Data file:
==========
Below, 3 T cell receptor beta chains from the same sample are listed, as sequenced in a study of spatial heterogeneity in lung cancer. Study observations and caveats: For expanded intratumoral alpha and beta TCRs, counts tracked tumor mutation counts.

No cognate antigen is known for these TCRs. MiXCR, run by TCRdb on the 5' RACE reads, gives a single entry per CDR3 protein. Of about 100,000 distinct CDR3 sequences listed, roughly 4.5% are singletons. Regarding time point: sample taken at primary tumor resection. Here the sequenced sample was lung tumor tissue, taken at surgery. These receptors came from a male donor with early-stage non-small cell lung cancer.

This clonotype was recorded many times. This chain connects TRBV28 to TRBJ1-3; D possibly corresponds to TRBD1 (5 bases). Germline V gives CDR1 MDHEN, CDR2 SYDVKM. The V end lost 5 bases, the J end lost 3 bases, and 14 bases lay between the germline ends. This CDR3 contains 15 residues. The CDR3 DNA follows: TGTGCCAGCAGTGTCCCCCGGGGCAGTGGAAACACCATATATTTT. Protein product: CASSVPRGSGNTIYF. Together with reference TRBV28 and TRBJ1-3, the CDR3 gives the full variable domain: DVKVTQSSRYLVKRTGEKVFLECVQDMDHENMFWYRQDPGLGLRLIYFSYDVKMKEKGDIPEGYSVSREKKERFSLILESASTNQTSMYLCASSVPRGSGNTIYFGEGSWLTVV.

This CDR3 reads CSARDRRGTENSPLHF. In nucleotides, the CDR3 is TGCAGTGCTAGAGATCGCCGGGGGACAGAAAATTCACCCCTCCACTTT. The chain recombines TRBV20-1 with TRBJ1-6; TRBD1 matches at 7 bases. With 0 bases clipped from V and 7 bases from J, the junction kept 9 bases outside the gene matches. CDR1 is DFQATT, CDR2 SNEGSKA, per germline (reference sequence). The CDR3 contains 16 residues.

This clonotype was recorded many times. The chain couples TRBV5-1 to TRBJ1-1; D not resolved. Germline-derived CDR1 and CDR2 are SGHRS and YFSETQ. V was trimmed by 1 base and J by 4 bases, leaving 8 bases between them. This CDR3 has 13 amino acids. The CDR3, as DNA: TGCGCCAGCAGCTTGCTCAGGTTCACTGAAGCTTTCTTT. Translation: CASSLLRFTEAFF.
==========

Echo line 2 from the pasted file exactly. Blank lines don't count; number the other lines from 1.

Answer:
No cognate antigen is known for these TCRs. MiXCR, run by TCRdb on the 5' RACE reads, gives a single entry per CDR3 protein. Of about 100,000 distinct CDR3 sequences listed, roughly 4.5% are singletons. Regarding time point: sample taken at primary tumor resection. Here the sequenced sample was lung tumor tissue, taken at surgery. These receptors came from a male donor with early-stage non-small cell lung cancer.